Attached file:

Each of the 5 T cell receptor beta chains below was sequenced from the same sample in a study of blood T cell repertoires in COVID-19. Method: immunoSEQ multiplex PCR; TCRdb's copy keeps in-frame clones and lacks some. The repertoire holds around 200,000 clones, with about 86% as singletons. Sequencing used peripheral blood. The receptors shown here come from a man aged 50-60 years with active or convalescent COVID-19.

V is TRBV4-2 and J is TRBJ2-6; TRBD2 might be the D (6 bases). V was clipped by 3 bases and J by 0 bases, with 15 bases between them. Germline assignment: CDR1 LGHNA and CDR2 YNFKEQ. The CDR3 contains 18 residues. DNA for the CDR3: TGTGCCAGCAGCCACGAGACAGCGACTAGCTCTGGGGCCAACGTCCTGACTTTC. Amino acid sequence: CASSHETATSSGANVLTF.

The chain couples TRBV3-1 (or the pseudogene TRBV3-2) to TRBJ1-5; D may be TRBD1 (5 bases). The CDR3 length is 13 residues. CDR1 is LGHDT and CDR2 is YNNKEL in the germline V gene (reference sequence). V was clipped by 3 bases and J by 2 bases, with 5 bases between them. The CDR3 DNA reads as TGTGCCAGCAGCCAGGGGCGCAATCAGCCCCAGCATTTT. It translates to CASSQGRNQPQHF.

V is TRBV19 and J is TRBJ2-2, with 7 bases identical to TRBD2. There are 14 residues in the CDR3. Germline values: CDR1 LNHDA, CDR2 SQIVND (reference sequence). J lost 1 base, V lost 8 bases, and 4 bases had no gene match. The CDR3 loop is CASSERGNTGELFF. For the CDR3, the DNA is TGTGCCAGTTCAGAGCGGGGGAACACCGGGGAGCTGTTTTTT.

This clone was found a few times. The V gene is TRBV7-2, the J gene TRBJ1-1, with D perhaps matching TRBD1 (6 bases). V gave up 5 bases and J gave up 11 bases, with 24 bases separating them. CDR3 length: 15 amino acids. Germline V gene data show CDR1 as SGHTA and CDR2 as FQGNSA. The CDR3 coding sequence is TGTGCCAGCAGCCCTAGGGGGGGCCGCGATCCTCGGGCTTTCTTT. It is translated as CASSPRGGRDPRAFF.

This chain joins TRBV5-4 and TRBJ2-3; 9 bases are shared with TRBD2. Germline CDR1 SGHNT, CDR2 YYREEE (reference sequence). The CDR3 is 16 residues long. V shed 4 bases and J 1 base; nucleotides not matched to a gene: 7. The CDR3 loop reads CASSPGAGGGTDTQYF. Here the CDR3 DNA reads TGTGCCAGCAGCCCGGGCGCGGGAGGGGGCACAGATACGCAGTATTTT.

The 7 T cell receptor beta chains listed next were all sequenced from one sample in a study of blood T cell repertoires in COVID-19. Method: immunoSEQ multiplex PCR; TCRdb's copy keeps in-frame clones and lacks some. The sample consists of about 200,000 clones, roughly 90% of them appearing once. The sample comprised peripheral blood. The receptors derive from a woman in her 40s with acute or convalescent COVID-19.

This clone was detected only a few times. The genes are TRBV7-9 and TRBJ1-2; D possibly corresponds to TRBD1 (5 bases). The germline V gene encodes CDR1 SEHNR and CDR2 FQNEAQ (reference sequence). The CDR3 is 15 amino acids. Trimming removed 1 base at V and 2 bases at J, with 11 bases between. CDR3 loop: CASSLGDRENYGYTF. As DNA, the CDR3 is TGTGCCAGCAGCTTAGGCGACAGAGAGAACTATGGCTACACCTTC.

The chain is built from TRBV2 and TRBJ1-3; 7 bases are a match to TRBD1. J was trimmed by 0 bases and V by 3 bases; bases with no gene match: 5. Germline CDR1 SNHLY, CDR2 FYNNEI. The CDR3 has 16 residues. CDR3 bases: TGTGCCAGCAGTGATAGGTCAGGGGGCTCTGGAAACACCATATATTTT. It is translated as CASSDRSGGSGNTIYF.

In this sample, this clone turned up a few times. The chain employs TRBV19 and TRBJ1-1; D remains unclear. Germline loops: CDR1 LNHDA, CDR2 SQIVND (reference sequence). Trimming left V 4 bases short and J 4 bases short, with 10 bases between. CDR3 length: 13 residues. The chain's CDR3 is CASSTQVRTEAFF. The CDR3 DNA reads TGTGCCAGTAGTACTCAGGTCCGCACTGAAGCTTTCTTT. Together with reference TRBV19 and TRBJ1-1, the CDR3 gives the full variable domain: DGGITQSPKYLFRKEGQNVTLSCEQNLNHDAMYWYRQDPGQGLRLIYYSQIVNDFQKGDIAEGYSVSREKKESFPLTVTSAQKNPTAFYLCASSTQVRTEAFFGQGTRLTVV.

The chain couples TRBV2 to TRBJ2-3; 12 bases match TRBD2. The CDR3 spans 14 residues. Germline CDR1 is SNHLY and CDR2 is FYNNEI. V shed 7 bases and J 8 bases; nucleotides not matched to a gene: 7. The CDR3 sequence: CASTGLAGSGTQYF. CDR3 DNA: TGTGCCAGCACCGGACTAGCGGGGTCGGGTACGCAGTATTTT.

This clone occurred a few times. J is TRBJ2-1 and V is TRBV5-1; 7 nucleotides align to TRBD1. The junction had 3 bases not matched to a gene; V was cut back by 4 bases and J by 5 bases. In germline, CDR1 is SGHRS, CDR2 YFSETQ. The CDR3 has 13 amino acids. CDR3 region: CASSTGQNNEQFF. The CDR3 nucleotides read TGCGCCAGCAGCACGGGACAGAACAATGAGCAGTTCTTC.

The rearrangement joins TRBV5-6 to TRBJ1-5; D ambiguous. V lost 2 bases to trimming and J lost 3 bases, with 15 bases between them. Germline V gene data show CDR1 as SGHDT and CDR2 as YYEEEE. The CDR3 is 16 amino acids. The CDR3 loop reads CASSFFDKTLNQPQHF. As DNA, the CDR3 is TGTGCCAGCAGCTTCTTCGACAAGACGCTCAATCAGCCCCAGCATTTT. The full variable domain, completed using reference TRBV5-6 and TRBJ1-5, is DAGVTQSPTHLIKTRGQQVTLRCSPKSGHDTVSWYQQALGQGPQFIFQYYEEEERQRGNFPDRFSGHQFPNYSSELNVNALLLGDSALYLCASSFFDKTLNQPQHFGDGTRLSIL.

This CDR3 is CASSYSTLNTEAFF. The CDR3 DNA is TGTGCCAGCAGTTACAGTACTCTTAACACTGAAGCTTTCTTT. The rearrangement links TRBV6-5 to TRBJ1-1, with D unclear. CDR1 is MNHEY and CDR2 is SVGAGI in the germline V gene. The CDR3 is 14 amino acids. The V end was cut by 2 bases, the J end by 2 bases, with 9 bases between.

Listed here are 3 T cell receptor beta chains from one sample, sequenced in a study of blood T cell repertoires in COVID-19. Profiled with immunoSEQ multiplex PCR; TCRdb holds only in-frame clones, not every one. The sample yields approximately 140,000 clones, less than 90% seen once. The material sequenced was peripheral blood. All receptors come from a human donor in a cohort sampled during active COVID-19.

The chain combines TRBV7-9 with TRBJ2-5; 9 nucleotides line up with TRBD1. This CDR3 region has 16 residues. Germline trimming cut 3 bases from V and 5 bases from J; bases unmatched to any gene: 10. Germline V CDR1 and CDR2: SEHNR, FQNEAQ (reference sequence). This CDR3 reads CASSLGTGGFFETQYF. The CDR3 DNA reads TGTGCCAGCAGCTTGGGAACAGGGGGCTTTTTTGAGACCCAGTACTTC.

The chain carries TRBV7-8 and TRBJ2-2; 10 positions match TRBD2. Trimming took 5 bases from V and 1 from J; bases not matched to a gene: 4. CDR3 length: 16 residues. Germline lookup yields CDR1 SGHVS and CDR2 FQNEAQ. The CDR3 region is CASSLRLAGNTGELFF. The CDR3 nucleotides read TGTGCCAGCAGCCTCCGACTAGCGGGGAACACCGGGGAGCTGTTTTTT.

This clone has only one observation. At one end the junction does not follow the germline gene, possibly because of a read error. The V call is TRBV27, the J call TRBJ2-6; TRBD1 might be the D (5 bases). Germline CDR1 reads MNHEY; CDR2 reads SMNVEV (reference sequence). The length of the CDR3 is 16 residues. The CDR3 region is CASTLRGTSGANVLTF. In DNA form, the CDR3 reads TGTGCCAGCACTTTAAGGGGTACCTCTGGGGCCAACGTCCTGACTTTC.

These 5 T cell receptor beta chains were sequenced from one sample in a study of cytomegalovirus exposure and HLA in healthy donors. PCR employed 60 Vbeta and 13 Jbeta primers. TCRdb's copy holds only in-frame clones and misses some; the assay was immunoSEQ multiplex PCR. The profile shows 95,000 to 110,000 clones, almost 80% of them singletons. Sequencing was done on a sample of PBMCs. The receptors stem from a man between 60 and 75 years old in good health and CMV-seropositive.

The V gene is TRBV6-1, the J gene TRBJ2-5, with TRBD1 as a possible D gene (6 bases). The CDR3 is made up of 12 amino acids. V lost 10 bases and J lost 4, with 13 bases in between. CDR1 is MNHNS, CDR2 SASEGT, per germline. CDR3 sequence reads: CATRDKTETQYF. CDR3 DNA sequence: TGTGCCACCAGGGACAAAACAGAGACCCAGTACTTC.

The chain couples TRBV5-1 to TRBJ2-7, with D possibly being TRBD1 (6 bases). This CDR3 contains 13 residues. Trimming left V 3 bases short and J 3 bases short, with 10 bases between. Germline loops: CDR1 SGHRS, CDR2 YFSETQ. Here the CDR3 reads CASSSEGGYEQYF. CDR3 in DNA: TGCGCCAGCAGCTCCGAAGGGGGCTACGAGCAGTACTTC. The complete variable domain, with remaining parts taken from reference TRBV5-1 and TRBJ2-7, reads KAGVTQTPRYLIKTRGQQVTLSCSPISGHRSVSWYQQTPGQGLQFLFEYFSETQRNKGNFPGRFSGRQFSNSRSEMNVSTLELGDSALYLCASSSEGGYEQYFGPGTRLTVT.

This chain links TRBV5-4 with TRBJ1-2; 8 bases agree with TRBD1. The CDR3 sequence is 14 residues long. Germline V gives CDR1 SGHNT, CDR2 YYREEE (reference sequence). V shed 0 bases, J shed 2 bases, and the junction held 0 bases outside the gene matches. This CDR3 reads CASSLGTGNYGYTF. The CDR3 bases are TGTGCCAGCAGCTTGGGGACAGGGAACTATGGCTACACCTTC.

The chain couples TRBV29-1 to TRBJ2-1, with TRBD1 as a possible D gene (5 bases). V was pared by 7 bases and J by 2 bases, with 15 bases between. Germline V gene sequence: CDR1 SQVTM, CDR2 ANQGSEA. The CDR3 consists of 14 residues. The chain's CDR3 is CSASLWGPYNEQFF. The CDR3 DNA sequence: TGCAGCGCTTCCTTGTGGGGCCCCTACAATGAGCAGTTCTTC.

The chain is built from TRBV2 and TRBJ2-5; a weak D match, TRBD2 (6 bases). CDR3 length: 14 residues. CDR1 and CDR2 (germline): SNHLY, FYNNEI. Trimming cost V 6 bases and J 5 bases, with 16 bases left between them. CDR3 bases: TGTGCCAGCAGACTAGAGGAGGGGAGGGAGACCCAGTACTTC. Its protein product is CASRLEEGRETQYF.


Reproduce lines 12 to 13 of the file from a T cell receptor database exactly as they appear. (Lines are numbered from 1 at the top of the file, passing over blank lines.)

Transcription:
This clone occurred a few times. J is TRBJ2-1 and V is TRBV5-1; 7 nucleotides align to TRBD1. The junction had 3 bases not matched to a gene; V was cut back by 4 bases and J by 5 bases. In germline, CDR1 is SGHRS, CDR2 YFSETQ. The CDR3 has 13 amino acids. CDR3 region: CASSTGQNNEQFF. The CDR3 nucleotides read TGCGCCAGCAGCACGGGACAGAACAATGAGCAGTTCTTC.

The rearrangement joins TRBV5-6 to TRBJ1-5; D ambiguous. V lost 2 bases to trimming and J lost 3 bases, with 15 bases between them. Germline V gene data show CDR1 as SGHDT and CDR2 as YYEEEE. The CDR3 is 16 amino acids. The CDR3 loop reads CASSFFDKTLNQPQHF. As DNA, the CDR3 is TGTGCCAGCAGCTTCTTCGACAAGACGCTCAATCAGCCCCAGCATTTT. The full variable domain, completed using reference TRBV5-6 and TRBJ1-5, is DAGVTQSPTHLIKTRGQQVTLRCSPKSGHDTVSWYQQALGQGPQFIFQYYEEEERQRGNFPDRFSGHQFPNYSSELNVNALLLGDSALYLCASSFFDKTLNQPQHFGDGTRLSIL.